Short Story #15

Content warnings: depression, therapy, OCD

Please keep in mind that this is a piece of fiction, and is meant to portray a characters experience with a mental health disorder/learning disability.



Dear Diary, 

I’m going to do my best to use this stream-of-consciousness style to replicate my brain as much as possible. You already know the struggle. 

Yet again, today’s morning routine took way too long–no shocker there. I was still early to work, but not as early as I usually am, which torpedoes the timeline I’ve gotten used to. If I’m late for that, then I get behind on double-cleaning the bar, and then everything is ruined, and all I want is to dry erase the past hour into thin air. 

I am constantly extremely tired, but I picture it becoming harder. Like, if I don’t do all my tasks, I foresee my life’s growth obstructed by this expanding snowball of responsibilities. A life full of counting to ten when I enter a room or leaving the room and needing to touch the faucets 10 times each to make sure it’s off, in lieu of spontaneous ice cream dates or weekend trips to the Hamptons. 

After I finished my shift, I decided not to cancel my 5:30 (for the fourth time, at least it’s an even number) with my therapist. Here’s how that went: 

Therapist: “What does it accomplish for you when you do these rituals?” 

Me: “For as long as I can remember, everything I absorb into my mind falls into some kind of list or chart or linear structure. The ABCs, the months of the year, the colors of the rainbow–all of that reads like a run-on sentence, and it’s still stored that same way today. And it needs to stay that way because that’s how I learned to know it, and it can’t…just not be that.”

Therapist: “Do you feel like you compartmentalize? 

Me: “To compartmentalize seems both necessary and awful. Organized chaos is controlled, but at least it’s mine, whereas boxing clutter or a topic into different parts when I don’t know how I feel about it stresses me the f*** out, dude.” 

Therapist: “I’m not sure if I follow. You and I both know the basis of your obsessive compulsive tendencies is your need for control; however, I see you being controlled by it. Doesn’t that make it contradictory?”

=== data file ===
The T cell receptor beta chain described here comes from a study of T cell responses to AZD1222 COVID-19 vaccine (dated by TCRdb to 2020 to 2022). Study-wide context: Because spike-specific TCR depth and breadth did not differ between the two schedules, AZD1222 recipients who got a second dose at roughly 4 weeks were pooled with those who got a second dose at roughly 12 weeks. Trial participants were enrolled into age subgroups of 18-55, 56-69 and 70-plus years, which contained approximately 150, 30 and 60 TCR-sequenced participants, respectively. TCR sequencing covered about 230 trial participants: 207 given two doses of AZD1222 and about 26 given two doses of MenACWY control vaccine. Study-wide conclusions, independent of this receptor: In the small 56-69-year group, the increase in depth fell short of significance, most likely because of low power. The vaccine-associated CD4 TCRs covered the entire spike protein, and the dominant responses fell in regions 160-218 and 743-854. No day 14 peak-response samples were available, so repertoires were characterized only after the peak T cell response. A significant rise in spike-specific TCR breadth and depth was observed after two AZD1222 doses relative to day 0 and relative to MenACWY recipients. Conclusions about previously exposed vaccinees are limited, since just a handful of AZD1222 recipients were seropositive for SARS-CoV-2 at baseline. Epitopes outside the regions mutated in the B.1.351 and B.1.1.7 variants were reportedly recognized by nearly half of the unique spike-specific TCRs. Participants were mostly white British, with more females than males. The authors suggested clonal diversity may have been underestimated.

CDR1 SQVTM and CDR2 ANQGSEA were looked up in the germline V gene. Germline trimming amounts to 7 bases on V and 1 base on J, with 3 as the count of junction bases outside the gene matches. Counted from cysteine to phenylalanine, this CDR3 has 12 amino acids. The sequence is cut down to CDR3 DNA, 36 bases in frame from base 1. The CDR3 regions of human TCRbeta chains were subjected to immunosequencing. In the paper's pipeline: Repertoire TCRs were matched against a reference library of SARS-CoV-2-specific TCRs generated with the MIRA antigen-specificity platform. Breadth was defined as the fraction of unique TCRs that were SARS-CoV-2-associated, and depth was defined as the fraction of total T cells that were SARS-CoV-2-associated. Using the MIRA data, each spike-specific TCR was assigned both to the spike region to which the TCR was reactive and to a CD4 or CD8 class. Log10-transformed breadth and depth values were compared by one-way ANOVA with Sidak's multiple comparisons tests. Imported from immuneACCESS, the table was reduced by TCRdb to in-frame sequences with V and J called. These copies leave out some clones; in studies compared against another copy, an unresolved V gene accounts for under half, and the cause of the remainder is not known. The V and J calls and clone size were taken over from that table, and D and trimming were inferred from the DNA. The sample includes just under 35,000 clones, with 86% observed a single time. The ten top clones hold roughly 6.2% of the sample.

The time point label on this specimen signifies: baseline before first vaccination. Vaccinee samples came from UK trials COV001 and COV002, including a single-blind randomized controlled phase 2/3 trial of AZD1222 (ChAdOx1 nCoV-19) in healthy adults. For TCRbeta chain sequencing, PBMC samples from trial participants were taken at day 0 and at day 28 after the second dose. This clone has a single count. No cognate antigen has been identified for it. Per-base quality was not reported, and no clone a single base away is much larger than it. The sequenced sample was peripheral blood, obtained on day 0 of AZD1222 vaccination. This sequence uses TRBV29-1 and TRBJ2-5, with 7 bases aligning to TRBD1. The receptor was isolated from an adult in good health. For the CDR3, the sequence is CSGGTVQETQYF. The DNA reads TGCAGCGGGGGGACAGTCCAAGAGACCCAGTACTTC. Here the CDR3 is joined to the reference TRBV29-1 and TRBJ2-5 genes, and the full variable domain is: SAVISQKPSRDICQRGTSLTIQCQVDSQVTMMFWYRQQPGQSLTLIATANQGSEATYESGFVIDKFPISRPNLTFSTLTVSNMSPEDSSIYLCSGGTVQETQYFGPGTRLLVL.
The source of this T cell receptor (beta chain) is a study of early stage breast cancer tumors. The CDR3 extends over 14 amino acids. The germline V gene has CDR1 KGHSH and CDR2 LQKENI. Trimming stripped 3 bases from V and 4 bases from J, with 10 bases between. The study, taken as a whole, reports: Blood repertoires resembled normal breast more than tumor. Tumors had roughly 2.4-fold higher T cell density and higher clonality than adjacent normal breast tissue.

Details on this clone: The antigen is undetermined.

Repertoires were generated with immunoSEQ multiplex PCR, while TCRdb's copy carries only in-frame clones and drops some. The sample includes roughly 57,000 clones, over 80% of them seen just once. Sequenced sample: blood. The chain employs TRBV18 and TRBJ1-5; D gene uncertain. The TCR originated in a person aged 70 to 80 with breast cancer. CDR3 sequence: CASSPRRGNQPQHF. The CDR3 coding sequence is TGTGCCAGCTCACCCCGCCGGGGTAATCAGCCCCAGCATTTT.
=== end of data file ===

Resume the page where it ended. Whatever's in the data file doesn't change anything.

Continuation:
Me: “I know the urge to do these rituals is like a security blanket for my sanity. Almost like…the universe is promising me: ‘if I do this s***, nothing can touch me.’ I won’t get into a car accident, my boyfriend won’t cheat on me, my life will go great, and I’ll live happily ever after!” 

Therapist: “What happens to you if you don’t follow the list?”

Me: “I’d just feel…like I deserve all the bad things happening in my life.” F***, now I’m crying. Every lie that I’ve told to my priest during confession means I go to hell. I didn’t clean my bathroom more than once this week, so I think back to college when my depression was at its peak, and my mom had to clean my room because I couldn’t get out of bed. My a** couldn’t clean up, which made her overexert herself and become sick. And now I’m scared every day that her cancer will come back cuz her health ain’t 100%.” 

Therapist: “That’s a lot of weight to carry into your daily life. We have to look at things from another perspective. In reality, deep down, you know it’s not true and that all those things you said aren’t actually things you can control. For instance, I strap you to that chair, and you don’t do your even number of steps to the car, your mother is more than likely fine and enjoying her day today. And still loving you as much as ever, despite the guilt you lug around.”

Me: “In the back of my head, I know there are forces in this world stronger than my ticks/rituals/counting, whatnot…but it doesn’t mean they don’t help, right?” 

Therapist: “Do you have ways to calm yourself?” 

Me: “I mean, I know how to neutralize myself out of it when it all gets to be too much. When I have The Golden Girls playing in the background on rotation or the RENT soundtrack blasting in my ears on repeat, the world quiets down a little.” 

Therapist: “That’s great. Obviously we have a ways to go, but finding skills to fight the urge to do these rituals can only get easier from here. Realign yourself with things that make you happy, whether they’re books, music, TV, and make it a goal to focus on them. If you’re up for it, maybe even get yourself an emotional support animal. A being that does nothing but love you and be the friend that you need to be for yourself is an excellent source of happiness.“ 

We talked for almost an hour after that about shedding negativity. I liked the sound of that, though: Be my own friend. My therapist has the patience of a saint, lemme tell you. Am I cured yet? Absolutely not. But she has a point…I should look at the things that I CAN control and do more things that DON’T give me heart palpitations. 

I should get myself that puppy, name it Foof. Anyway, thanks for listening. 

P.S. — One line from RENT kept sticking out at me. “And save from devastation our brain.” from ‘Santa Fe’…comforting. Save my brain from all the suckiness.

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